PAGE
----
Pan-Africanism is an ideology that argues encouraging a united African Diaspora. Pan-Africanists believe that a unified Diaspora is an essential step in creating a progressive economic, social and political climate.
Critics who favor Pan Africanism argue that it is declarations such as that of Patrice Lumumba that cost him his life; they claim that there exists an underground war against African unity which has resulted in the deaths and assassinations of many great Pan African activists.
Patrice Lumumba’s last words contained in a letter to his wife before he was assassinated, further credits the assertion that the erstwhile colonial masters have set up an organized network to quench the voice of leading figures who favor Pan Africanism by any means possible.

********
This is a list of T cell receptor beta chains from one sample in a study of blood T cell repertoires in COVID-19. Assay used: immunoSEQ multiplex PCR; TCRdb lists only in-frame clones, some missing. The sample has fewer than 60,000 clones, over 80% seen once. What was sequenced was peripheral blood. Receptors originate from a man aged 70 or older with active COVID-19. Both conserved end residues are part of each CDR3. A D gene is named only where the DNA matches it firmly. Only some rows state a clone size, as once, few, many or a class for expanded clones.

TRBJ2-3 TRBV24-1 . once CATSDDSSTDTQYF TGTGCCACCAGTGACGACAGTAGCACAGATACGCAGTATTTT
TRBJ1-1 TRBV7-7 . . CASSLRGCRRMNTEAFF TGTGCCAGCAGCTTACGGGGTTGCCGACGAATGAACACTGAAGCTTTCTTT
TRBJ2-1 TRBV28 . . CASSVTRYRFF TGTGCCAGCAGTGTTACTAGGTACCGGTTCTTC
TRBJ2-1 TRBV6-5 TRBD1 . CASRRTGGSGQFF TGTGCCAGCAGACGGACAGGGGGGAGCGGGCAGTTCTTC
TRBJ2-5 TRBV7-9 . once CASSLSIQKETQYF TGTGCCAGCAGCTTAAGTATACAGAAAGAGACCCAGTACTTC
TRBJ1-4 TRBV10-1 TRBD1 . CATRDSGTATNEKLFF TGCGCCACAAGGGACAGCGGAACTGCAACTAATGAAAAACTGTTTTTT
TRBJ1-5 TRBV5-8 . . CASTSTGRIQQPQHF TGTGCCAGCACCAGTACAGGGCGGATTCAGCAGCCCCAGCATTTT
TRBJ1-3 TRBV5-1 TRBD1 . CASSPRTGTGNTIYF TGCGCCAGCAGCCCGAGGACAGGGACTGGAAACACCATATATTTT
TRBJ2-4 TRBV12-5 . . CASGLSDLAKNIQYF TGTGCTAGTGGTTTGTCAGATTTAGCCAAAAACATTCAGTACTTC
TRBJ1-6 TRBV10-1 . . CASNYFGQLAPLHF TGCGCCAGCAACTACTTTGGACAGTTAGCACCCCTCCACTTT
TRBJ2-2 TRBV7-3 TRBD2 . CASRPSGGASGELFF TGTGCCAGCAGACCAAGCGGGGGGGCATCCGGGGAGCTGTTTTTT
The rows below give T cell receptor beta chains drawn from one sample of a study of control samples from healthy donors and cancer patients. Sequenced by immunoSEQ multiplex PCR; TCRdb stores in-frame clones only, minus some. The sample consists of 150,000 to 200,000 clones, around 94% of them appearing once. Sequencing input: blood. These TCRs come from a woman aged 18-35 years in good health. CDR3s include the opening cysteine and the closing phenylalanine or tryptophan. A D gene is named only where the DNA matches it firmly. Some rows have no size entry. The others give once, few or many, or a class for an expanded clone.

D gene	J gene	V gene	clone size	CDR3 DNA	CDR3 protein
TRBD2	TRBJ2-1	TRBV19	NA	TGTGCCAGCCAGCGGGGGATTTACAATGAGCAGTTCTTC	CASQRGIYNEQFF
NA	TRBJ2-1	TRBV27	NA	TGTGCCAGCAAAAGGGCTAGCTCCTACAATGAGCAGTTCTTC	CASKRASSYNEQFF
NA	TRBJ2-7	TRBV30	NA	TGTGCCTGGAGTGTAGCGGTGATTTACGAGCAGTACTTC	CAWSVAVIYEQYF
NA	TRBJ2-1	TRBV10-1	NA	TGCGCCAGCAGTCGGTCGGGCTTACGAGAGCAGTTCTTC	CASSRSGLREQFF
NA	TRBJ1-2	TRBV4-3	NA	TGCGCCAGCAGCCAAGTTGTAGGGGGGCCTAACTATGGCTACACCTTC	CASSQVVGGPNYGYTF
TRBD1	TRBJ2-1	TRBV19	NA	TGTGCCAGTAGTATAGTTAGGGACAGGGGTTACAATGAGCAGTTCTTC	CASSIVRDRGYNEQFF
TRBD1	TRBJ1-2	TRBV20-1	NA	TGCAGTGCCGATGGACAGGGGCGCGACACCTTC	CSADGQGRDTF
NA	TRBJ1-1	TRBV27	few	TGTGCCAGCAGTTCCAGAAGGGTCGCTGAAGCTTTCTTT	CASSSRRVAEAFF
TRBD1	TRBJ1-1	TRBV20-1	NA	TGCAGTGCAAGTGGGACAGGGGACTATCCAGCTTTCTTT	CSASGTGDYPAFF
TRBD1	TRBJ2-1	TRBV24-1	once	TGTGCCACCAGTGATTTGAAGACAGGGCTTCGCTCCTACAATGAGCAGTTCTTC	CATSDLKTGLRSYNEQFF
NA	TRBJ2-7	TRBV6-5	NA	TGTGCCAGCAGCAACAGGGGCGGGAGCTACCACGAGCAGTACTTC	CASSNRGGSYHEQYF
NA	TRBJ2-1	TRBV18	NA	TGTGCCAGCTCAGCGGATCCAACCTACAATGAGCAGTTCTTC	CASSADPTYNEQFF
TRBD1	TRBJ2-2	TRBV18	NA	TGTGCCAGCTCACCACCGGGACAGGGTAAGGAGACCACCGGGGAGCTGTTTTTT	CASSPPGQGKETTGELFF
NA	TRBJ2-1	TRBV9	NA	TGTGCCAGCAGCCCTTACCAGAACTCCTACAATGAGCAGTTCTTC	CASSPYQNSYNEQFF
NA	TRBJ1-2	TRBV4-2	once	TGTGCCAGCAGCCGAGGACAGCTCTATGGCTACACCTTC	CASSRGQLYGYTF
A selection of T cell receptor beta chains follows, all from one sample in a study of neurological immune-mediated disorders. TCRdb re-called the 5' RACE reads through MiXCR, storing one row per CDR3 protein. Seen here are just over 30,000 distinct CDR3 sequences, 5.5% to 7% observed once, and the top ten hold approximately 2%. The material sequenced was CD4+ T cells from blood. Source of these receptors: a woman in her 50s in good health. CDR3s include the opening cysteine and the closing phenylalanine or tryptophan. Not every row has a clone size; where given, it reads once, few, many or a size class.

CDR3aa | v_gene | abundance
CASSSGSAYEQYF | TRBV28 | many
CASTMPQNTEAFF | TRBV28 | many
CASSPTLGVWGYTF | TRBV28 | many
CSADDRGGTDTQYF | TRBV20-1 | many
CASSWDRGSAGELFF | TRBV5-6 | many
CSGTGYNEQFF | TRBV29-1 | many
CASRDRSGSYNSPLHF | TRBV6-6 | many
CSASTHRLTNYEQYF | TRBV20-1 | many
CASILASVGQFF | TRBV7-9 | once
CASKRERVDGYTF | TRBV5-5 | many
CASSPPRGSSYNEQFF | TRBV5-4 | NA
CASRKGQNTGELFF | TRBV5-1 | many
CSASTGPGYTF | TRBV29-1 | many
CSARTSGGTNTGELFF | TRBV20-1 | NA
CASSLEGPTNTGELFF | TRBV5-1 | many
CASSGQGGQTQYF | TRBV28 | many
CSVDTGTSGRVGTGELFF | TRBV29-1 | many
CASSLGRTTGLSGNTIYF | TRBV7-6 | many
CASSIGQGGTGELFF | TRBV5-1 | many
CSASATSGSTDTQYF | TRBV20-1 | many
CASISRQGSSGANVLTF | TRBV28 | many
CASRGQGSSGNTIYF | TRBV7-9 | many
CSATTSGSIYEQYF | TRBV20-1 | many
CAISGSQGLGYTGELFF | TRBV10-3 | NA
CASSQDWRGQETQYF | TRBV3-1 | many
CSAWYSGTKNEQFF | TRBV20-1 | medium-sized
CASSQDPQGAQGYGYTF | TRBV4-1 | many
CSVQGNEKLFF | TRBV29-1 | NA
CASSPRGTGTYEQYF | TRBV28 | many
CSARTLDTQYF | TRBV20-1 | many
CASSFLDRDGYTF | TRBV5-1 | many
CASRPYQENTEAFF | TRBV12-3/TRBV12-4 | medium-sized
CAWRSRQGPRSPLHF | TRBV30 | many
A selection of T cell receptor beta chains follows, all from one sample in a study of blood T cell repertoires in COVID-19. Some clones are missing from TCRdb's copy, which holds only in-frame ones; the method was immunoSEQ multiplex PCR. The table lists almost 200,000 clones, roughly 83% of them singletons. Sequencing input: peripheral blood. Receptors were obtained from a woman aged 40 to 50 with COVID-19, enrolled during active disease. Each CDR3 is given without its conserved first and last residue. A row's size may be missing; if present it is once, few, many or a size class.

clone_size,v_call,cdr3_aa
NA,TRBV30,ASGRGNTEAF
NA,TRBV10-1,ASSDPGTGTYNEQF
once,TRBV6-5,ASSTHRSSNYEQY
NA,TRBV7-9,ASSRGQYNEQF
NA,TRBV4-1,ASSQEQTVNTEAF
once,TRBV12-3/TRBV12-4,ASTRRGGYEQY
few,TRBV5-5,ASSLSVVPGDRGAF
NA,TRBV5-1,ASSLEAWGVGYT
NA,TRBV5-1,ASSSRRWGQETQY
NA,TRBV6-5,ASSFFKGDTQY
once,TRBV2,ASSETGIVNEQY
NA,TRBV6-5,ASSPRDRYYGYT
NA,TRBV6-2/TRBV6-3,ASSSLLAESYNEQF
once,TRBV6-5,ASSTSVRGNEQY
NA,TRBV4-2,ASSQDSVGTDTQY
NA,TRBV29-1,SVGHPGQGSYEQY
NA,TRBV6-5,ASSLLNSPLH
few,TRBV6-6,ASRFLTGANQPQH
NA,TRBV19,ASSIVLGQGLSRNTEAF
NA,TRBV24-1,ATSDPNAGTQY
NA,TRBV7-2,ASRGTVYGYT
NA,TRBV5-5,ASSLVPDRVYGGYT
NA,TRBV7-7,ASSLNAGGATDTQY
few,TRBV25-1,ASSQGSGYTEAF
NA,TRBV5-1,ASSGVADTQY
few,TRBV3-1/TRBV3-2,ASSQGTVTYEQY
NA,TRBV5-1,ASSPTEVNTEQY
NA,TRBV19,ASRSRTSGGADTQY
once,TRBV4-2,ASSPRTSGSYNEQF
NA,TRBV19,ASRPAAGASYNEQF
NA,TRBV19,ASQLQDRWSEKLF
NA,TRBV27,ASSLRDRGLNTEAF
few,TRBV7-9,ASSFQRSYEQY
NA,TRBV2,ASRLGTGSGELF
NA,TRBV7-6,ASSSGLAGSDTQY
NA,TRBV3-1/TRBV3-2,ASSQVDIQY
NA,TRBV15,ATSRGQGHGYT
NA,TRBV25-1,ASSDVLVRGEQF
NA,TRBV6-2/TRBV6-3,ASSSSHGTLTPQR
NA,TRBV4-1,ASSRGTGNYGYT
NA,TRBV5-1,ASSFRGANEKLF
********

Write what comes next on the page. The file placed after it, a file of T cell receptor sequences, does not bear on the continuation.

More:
A part of his infamous letter reads:
“…But what we wanted for our country — its right to an honorable life, to perfect dignity, to independence with no restrictions — was never wanted by Belgian colonialism and its Western allies, who found direct and indirect, intentional and unintentional support among certain high officials of the United Nations, that body in which we placed all our trust when we called on it for help.
“They have corrupted some of our countrymen; they have bought others; they have done their part to distort the truth and defile our independence. What else can I say? ‘That whether dead or alive, free or in prison by order of the colonialists, it is not my person that is important. What is important is the Congo, our poor people whose independence has been turned into a cage, with people looking at us from outside the bars, sometimes with charitable compassion, sometimes with glee and delight.”